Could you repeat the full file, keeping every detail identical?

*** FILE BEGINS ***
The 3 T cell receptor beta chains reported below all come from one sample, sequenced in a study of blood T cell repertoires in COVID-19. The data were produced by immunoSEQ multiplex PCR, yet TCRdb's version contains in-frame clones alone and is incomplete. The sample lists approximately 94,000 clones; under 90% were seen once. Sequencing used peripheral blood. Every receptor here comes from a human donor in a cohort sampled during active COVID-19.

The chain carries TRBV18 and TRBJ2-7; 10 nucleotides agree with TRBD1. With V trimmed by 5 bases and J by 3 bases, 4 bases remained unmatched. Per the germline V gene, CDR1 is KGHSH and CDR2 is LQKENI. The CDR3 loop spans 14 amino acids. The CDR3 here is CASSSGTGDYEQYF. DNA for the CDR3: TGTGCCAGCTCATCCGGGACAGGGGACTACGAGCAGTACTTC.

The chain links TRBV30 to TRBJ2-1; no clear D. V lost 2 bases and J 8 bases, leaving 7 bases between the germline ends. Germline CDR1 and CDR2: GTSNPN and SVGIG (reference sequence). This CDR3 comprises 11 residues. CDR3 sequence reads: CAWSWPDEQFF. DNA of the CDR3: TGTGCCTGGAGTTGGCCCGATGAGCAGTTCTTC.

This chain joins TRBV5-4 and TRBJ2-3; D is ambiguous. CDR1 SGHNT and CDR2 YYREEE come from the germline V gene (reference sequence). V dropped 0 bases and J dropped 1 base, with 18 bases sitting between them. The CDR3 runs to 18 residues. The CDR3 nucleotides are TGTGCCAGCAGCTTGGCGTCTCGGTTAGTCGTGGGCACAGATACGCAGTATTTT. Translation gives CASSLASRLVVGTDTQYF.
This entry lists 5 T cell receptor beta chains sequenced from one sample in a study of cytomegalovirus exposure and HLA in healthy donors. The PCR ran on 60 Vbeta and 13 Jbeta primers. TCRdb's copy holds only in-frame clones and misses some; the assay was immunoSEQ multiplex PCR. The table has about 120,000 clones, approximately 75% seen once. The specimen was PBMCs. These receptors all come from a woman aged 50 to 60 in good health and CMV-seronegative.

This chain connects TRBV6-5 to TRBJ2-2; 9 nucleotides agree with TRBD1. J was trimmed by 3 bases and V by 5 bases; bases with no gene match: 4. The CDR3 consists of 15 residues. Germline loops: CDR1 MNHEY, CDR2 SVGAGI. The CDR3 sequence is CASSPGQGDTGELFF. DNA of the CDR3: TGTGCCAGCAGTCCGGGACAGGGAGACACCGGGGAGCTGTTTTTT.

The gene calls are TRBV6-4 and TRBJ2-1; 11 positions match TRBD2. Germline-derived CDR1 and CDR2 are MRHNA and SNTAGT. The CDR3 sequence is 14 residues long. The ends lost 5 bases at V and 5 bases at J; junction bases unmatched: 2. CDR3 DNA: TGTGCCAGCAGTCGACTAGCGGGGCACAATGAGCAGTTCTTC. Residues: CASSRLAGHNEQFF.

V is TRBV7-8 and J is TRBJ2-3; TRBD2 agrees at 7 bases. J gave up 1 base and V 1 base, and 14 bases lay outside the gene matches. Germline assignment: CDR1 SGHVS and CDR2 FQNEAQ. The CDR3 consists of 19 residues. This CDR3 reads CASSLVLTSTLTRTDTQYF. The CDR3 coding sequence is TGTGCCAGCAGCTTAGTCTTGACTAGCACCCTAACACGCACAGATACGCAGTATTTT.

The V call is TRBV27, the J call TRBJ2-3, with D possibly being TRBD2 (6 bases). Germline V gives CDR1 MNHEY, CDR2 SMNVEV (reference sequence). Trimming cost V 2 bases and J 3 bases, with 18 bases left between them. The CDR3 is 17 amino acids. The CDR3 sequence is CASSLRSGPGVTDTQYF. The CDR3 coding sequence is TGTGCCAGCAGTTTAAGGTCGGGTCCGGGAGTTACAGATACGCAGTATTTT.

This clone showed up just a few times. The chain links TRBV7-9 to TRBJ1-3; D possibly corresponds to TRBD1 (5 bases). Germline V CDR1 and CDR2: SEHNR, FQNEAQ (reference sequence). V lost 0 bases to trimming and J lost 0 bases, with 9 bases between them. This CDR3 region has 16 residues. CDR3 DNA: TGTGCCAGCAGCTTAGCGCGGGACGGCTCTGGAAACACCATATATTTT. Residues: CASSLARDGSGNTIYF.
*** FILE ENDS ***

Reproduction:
The 3 T cell receptor beta chains reported below all come from one sample, sequenced in a study of blood T cell repertoires in COVID-19. The data were produced by immunoSEQ multiplex PCR, yet TCRdb's version contains in-frame clones alone and is incomplete. The sample lists approximately 94,000 clones; under 90% were seen once. Sequencing used peripheral blood. Every receptor here comes from a human donor in a cohort sampled during active COVID-19.

The chain carries TRBV18 and TRBJ2-7; 10 nucleotides agree with TRBD1. With V trimmed by 5 bases and J by 3 bases, 4 bases remained unmatched. Per the germline V gene, CDR1 is KGHSH and CDR2 is LQKENI. The CDR3 loop spans 14 amino acids. The CDR3 here is CASSSGTGDYEQYF. DNA for the CDR3: TGTGCCAGCTCATCCGGGACAGGGGACTACGAGCAGTACTTC.

The chain links TRBV30 to TRBJ2-1; no clear D. V lost 2 bases and J 8 bases, leaving 7 bases between the germline ends. Germline CDR1 and CDR2: GTSNPN and SVGIG (reference sequence). This CDR3 comprises 11 residues. CDR3 sequence reads: CAWSWPDEQFF. DNA of the CDR3: TGTGCCTGGAGTTGGCCCGATGAGCAGTTCTTC.

This chain joins TRBV5-4 and TRBJ2-3; D is ambiguous. CDR1 SGHNT and CDR2 YYREEE come from the germline V gene (reference sequence). V dropped 0 bases and J dropped 1 base, with 18 bases sitting between them. The CDR3 runs to 18 residues. The CDR3 nucleotides are TGTGCCAGCAGCTTGGCGTCTCGGTTAGTCGTGGGCACAGATACGCAGTATTTT. Translation gives CASSLASRLVVGTDTQYF.
This entry lists 5 T cell receptor beta chains sequenced from one sample in a study of cytomegalovirus exposure and HLA in healthy donors. The PCR ran on 60 Vbeta and 13 Jbeta primers. TCRdb's copy holds only in-frame clones and misses some; the assay was immunoSEQ multiplex PCR. The table has about 120,000 clones, approximately 75% seen once. The specimen was PBMCs. These receptors all come from a woman aged 50 to 60 in good health and CMV-seronegative.

This chain connects TRBV6-5 to TRBJ2-2; 9 nucleotides agree with TRBD1. J was trimmed by 3 bases and V by 5 bases; bases with no gene match: 4. The CDR3 consists of 15 residues. Germline loops: CDR1 MNHEY, CDR2 SVGAGI. The CDR3 sequence is CASSPGQGDTGELFF. DNA of the CDR3: TGTGCCAGCAGTCCGGGACAGGGAGACACCGGGGAGCTGTTTTTT.

The gene calls are TRBV6-4 and TRBJ2-1; 11 positions match TRBD2. Germline-derived CDR1 and CDR2 are MRHNA and SNTAGT. The CDR3 sequence is 14 residues long. The ends lost 5 bases at V and 5 bases at J; junction bases unmatched: 2. CDR3 DNA: TGTGCCAGCAGTCGACTAGCGGGGCACAATGAGCAGTTCTTC. Residues: CASSRLAGHNEQFF.

V is TRBV7-8 and J is TRBJ2-3; TRBD2 agrees at 7 bases. J gave up 1 base and V 1 base, and 14 bases lay outside the gene matches. Germline assignment: CDR1 SGHVS and CDR2 FQNEAQ. The CDR3 consists of 19 residues. This CDR3 reads CASSLVLTSTLTRTDTQYF. The CDR3 coding sequence is TGTGCCAGCAGCTTAGTCTTGACTAGCACCCTAACACGCACAGATACGCAGTATTTT.

The V call is TRBV27, the J call TRBJ2-3, with D possibly being TRBD2 (6 bases). Germline V gives CDR1 MNHEY, CDR2 SMNVEV (reference sequence). Trimming cost V 2 bases and J 3 bases, with 18 bases left between them. The CDR3 is 17 amino acids. The CDR3 sequence is CASSLRSGPGVTDTQYF. The CDR3 coding sequence is TGTGCCAGCAGTTTAAGGTCGGGTCCGGGAGTTACAGATACGCAGTATTTT.

This clone showed up just a few times. The chain links TRBV7-9 to TRBJ1-3; D possibly corresponds to TRBD1 (5 bases). Germline V CDR1 and CDR2: SEHNR, FQNEAQ (reference sequence). V lost 0 bases to trimming and J lost 0 bases, with 9 bases between them. This CDR3 region has 16 residues. CDR3 DNA: TGTGCCAGCAGCTTAGCGCGGGACGGCTCTGGAAACACCATATATTTT. Residues: CASSLARDGSGNTIYF.